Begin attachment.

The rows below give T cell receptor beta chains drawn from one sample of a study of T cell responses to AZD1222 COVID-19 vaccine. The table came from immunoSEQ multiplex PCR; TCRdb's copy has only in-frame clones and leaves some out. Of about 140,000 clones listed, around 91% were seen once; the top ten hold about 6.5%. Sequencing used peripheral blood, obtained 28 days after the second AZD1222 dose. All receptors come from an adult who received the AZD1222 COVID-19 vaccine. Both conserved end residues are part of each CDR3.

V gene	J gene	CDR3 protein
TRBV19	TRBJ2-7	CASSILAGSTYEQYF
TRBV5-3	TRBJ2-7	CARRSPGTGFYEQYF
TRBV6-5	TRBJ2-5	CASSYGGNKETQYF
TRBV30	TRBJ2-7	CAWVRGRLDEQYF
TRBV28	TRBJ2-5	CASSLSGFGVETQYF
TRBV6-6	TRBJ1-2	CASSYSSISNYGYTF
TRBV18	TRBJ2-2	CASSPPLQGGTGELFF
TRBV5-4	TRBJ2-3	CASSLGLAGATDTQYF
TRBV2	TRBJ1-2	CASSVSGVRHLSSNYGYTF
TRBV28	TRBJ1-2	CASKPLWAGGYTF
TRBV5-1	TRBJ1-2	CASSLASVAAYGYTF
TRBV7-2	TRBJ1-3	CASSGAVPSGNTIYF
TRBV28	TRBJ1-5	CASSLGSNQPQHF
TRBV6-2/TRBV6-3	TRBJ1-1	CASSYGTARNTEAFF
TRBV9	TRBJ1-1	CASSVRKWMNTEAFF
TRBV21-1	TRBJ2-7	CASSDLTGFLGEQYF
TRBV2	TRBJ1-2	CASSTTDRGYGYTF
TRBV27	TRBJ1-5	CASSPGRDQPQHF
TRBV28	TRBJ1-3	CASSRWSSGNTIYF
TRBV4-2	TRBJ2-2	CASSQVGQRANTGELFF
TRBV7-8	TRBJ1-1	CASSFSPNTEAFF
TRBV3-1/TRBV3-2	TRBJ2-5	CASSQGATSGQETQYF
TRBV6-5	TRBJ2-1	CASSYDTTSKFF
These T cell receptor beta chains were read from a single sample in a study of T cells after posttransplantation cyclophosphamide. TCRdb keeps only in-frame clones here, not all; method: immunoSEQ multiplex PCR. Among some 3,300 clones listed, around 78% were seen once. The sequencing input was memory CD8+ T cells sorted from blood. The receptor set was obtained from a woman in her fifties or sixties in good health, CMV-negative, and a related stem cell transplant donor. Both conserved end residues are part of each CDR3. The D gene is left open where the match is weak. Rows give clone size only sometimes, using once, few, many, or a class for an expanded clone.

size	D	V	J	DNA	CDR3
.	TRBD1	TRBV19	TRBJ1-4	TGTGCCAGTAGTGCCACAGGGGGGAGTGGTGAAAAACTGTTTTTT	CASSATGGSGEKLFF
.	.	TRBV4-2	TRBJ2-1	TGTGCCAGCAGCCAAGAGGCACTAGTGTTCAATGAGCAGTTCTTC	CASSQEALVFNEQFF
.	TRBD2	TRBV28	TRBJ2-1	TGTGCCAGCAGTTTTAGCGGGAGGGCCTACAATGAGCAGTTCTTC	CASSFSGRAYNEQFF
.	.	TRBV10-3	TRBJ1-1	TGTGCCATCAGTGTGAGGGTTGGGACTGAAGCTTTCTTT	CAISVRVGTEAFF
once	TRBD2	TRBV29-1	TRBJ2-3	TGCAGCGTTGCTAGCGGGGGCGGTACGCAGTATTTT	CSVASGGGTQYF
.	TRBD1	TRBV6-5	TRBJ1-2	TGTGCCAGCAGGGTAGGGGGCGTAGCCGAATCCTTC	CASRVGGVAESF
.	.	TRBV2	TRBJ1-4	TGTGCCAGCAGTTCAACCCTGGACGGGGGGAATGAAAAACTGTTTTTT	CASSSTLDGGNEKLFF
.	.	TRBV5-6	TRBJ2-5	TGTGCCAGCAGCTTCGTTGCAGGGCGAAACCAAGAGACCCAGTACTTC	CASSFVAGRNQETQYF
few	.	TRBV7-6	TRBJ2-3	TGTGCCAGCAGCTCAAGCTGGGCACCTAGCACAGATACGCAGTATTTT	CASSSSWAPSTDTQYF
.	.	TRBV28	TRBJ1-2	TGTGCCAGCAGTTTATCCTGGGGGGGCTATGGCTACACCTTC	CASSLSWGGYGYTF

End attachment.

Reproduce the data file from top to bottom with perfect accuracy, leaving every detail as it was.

The rows below give T cell receptor beta chains drawn from one sample of a study of T cell responses to AZD1222 COVID-19 vaccine. The table came from immunoSEQ multiplex PCR; TCRdb's copy has only in-frame clones and leaves some out. Of about 140,000 clones listed, around 91% were seen once; the top ten hold about 6.5%. Sequencing used peripheral blood, obtained 28 days after the second AZD1222 dose. All receptors come from an adult who received the AZD1222 COVID-19 vaccine. Both conserved end residues are part of each CDR3.

V gene	J gene	CDR3 protein
TRBV19	TRBJ2-7	CASSILAGSTYEQYF
TRBV5-3	TRBJ2-7	CARRSPGTGFYEQYF
TRBV6-5	TRBJ2-5	CASSYGGNKETQYF
TRBV30	TRBJ2-7	CAWVRGRLDEQYF
TRBV28	TRBJ2-5	CASSLSGFGVETQYF
TRBV6-6	TRBJ1-2	CASSYSSISNYGYTF
TRBV18	TRBJ2-2	CASSPPLQGGTGELFF
TRBV5-4	TRBJ2-3	CASSLGLAGATDTQYF
TRBV2	TRBJ1-2	CASSVSGVRHLSSNYGYTF
TRBV28	TRBJ1-2	CASKPLWAGGYTF
TRBV5-1	TRBJ1-2	CASSLASVAAYGYTF
TRBV7-2	TRBJ1-3	CASSGAVPSGNTIYF
TRBV28	TRBJ1-5	CASSLGSNQPQHF
TRBV6-2/TRBV6-3	TRBJ1-1	CASSYGTARNTEAFF
TRBV9	TRBJ1-1	CASSVRKWMNTEAFF
TRBV21-1	TRBJ2-7	CASSDLTGFLGEQYF
TRBV2	TRBJ1-2	CASSTTDRGYGYTF
TRBV27	TRBJ1-5	CASSPGRDQPQHF
TRBV28	TRBJ1-3	CASSRWSSGNTIYF
TRBV4-2	TRBJ2-2	CASSQVGQRANTGELFF
TRBV7-8	TRBJ1-1	CASSFSPNTEAFF
TRBV3-1/TRBV3-2	TRBJ2-5	CASSQGATSGQETQYF
TRBV6-5	TRBJ2-1	CASSYDTTSKFF
These T cell receptor beta chains were read from a single sample in a study of T cells after posttransplantation cyclophosphamide. TCRdb keeps only in-frame clones here, not all; method: immunoSEQ multiplex PCR. Among some 3,300 clones listed, around 78% were seen once. The sequencing input was memory CD8+ T cells sorted from blood. The receptor set was obtained from a woman in her fifties or sixties in good health, CMV-negative, and a related stem cell transplant donor. Both conserved end residues are part of each CDR3. The D gene is left open where the match is weak. Rows give clone size only sometimes, using once, few, many, or a class for an expanded clone.

size	D	V	J	DNA	CDR3
.	TRBD1	TRBV19	TRBJ1-4	TGTGCCAGTAGTGCCACAGGGGGGAGTGGTGAAAAACTGTTTTTT	CASSATGGSGEKLFF
.	.	TRBV4-2	TRBJ2-1	TGTGCCAGCAGCCAAGAGGCACTAGTGTTCAATGAGCAGTTCTTC	CASSQEALVFNEQFF
.	TRBD2	TRBV28	TRBJ2-1	TGTGCCAGCAGTTTTAGCGGGAGGGCCTACAATGAGCAGTTCTTC	CASSFSGRAYNEQFF
.	.	TRBV10-3	TRBJ1-1	TGTGCCATCAGTGTGAGGGTTGGGACTGAAGCTTTCTTT	CAISVRVGTEAFF
once	TRBD2	TRBV29-1	TRBJ2-3	TGCAGCGTTGCTAGCGGGGGCGGTACGCAGTATTTT	CSVASGGGTQYF
.	TRBD1	TRBV6-5	TRBJ1-2	TGTGCCAGCAGGGTAGGGGGCGTAGCCGAATCCTTC	CASRVGGVAESF
.	.	TRBV2	TRBJ1-4	TGTGCCAGCAGTTCAACCCTGGACGGGGGGAATGAAAAACTGTTTTTT	CASSSTLDGGNEKLFF
.	.	TRBV5-6	TRBJ2-5	TGTGCCAGCAGCTTCGTTGCAGGGCGAAACCAAGAGACCCAGTACTTC	CASSFVAGRNQETQYF
few	.	TRBV7-6	TRBJ2-3	TGTGCCAGCAGCTCAAGCTGGGCACCTAGCACAGATACGCAGTATTTT	CASSSSWAPSTDTQYF
.	.	TRBV28	TRBJ1-2	TGTGCCAGCAGTTTATCCTGGGGGGGCTATGGCTACACCTTC	CASSLSWGGYGYTF